Many UK punk and new wave acts made their New York debuts at the Academy of Music, including the Clash, the Jam, the Boomtown Rats, the Fall, Graham Parker & the Rumour, Rockpile, U2, Duran Duran, the Undertones, and Roxy Music. American punk bands the Ramones, Blondie, and the Cramps also played there in the late seventies.

Chuck Berry played a New Year's Eve concert on December 31, 1988 recorded by WNEW-FM and available as "Chuck Berry Live At Palladium Theater, New York, WNEW-FM Broadcast, 31st December 1988".

Argentine rock bands Los Fabulosos Cadillacs and Soda Stereo performed at the Palladium on September 25, 1995 and March 4, 1996 respectively.

The final concert held at Palladium was a sold-out performance by Fugazi on May 1, 1997.


The version of "Nantucket Sleighride" heard on Mountain's Live: The Road Goes Ever On album at was recorded during their Academy of Music performance on December 14, 1971.

On December 21, 1973, Lou Reed recorded both Rock 'n' Roll Animal and Lou Reed Live at Howard Stein's Academy of Music, released during February 1974 and March 1975 respectively, featuring songs from his solo career and the Velvet Underground.

Zappa in New York is a live double album by Frank Zappa recorded during a series of concerts at the Palladium in December 1976.

Levon Helm and the RCO All-Stars recorded Live at The Palladium NYC, New Year's Eve 1977. The CD album, released in March 2006, features over one hour of blues-rock music performed by a star-studded ensemble featuring Levon Helm (drums/vocals), Dr. John (keys/vocals), Paul Butterfield (harmonica/vocals), Fred Carter (guitar/vocals), Donald "Duck" Dunn (bass), Steve Cropper (guitar), Lou Marini (saxophones), Howard Johnson (tuba/baritone sax), Tom "Bones" Malone (trombone) and Alan Rubin (trumpet).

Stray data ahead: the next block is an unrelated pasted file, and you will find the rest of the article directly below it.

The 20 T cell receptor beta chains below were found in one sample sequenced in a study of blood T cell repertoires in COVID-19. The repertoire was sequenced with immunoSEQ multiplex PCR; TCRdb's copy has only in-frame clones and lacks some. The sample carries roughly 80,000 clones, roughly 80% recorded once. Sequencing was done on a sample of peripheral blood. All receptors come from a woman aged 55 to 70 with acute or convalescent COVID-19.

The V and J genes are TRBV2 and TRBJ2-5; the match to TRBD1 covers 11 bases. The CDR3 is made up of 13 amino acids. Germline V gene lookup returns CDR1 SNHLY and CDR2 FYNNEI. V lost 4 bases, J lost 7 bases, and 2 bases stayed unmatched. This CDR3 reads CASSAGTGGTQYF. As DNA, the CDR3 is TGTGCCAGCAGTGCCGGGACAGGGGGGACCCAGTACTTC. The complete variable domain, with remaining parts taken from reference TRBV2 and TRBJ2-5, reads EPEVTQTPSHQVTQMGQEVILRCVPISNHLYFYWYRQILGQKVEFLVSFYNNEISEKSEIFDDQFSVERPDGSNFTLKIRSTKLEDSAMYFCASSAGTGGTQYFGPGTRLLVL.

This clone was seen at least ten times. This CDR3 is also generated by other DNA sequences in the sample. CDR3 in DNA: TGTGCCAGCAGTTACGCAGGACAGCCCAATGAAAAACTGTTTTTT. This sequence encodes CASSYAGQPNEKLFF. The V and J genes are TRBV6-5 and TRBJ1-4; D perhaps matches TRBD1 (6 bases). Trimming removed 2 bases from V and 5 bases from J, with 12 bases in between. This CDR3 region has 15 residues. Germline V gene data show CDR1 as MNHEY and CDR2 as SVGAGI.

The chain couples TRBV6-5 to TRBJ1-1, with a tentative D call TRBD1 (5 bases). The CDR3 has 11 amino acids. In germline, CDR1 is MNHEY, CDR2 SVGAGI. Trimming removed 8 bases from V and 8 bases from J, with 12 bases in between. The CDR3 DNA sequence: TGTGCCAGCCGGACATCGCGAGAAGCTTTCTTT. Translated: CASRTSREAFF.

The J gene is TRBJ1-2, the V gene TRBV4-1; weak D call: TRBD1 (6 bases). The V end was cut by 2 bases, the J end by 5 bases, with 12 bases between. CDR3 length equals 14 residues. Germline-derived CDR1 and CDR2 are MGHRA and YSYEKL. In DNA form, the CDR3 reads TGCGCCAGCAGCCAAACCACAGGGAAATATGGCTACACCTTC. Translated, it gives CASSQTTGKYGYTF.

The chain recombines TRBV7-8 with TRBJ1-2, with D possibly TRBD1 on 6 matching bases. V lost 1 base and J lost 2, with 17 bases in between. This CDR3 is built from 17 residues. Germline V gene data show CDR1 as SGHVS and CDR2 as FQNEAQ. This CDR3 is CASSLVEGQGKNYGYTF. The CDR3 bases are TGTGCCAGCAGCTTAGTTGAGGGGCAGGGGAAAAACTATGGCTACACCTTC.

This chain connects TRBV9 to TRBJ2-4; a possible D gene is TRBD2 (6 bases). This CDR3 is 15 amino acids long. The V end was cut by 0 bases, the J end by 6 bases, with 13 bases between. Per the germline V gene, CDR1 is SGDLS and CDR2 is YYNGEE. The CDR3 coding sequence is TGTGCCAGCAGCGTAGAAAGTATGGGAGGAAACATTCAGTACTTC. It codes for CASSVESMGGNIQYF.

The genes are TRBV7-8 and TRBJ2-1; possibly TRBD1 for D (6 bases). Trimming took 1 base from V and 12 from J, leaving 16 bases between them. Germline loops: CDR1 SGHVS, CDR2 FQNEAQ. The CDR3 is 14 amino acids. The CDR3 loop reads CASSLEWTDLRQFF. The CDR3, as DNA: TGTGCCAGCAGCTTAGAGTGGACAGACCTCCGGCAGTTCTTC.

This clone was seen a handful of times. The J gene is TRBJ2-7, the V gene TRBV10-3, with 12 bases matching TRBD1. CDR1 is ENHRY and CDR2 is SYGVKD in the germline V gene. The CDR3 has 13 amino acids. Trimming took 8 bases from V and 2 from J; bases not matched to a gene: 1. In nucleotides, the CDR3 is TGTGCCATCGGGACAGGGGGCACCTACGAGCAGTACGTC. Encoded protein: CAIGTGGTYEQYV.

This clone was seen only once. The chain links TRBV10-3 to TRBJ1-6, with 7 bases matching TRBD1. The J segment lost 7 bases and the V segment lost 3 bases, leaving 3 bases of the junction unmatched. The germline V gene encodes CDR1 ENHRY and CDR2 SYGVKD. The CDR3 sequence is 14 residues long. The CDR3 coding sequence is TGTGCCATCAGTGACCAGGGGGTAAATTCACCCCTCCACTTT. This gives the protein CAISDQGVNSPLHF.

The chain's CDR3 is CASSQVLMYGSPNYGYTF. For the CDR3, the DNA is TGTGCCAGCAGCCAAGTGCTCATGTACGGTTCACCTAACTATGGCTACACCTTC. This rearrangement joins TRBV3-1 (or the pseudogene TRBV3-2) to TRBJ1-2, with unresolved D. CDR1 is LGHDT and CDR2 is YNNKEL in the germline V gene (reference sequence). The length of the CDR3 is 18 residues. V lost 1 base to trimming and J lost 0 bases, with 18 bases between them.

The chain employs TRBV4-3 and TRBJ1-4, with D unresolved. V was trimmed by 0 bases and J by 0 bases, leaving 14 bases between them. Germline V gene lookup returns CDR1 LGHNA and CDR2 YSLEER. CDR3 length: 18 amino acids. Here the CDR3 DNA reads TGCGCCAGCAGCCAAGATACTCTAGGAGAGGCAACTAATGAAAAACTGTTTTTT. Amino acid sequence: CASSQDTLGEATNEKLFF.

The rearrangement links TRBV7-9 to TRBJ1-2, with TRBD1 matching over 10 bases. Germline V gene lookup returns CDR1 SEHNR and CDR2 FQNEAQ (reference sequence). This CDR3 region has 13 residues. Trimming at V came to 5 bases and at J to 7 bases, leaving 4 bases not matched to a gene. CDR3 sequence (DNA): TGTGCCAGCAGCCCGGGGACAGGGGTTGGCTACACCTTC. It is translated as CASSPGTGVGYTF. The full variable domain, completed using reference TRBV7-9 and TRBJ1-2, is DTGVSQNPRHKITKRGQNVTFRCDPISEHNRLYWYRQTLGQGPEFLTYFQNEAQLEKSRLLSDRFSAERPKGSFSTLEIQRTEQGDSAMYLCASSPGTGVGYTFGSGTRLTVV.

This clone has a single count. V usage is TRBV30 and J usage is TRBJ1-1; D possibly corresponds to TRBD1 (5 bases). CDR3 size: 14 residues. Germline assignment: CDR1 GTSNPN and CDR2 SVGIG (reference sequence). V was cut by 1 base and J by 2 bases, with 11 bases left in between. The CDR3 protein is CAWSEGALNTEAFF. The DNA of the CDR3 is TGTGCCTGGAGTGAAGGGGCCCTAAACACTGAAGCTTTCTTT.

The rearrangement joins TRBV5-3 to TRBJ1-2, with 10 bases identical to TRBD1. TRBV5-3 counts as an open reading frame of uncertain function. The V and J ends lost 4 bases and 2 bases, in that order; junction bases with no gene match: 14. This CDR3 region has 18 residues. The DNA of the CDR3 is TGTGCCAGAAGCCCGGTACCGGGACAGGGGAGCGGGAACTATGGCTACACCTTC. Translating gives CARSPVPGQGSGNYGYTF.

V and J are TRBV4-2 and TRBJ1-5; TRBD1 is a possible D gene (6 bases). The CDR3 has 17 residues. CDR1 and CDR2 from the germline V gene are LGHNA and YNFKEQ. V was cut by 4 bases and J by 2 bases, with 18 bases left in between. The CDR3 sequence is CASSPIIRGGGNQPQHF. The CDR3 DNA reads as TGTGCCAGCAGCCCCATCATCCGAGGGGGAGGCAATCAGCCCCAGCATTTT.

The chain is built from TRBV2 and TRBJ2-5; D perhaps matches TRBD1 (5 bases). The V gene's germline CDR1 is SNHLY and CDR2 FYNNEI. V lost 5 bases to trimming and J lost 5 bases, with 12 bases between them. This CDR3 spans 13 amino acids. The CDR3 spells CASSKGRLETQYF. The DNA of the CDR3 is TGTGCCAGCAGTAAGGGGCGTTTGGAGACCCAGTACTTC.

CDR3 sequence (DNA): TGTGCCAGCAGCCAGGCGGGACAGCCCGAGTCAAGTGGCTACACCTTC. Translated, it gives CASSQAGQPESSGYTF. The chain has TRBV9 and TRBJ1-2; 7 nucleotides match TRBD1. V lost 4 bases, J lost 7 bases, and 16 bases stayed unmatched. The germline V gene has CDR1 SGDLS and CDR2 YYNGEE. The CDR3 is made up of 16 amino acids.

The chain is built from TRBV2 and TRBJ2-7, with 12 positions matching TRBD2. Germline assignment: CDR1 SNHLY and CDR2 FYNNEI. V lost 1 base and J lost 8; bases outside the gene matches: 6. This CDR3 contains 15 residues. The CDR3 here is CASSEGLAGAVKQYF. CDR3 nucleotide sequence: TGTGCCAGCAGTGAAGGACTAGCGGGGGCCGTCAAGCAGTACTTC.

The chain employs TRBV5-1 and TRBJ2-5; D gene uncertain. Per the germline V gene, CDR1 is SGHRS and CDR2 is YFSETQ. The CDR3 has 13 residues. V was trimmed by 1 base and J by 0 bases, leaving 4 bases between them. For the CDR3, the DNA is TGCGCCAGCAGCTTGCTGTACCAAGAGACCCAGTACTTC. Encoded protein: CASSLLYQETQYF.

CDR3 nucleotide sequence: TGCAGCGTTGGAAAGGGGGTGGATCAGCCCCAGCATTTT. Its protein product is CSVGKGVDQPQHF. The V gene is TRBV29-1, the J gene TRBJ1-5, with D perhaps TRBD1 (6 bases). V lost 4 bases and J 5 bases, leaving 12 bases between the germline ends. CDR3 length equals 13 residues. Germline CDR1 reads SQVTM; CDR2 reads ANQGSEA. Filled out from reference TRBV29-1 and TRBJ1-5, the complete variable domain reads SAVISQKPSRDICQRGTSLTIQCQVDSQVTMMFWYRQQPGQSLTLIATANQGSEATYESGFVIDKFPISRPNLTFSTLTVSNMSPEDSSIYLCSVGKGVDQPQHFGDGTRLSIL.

The Clash played at the Palladium on September 20 and 21, 1979, as a part of their U.S. tour, and the iconic photo from the September 20 show of Paul Simonon smashing his bass would later be used for the front cover of the Clash album London Calling. Irish punk band The Undertones and American soul legends Sam and Dave were the opening acts for the shows. Bootleg recordings of both performances have surfaced, even recording the moment Simonon smashed his bass during the September 20 show. [10]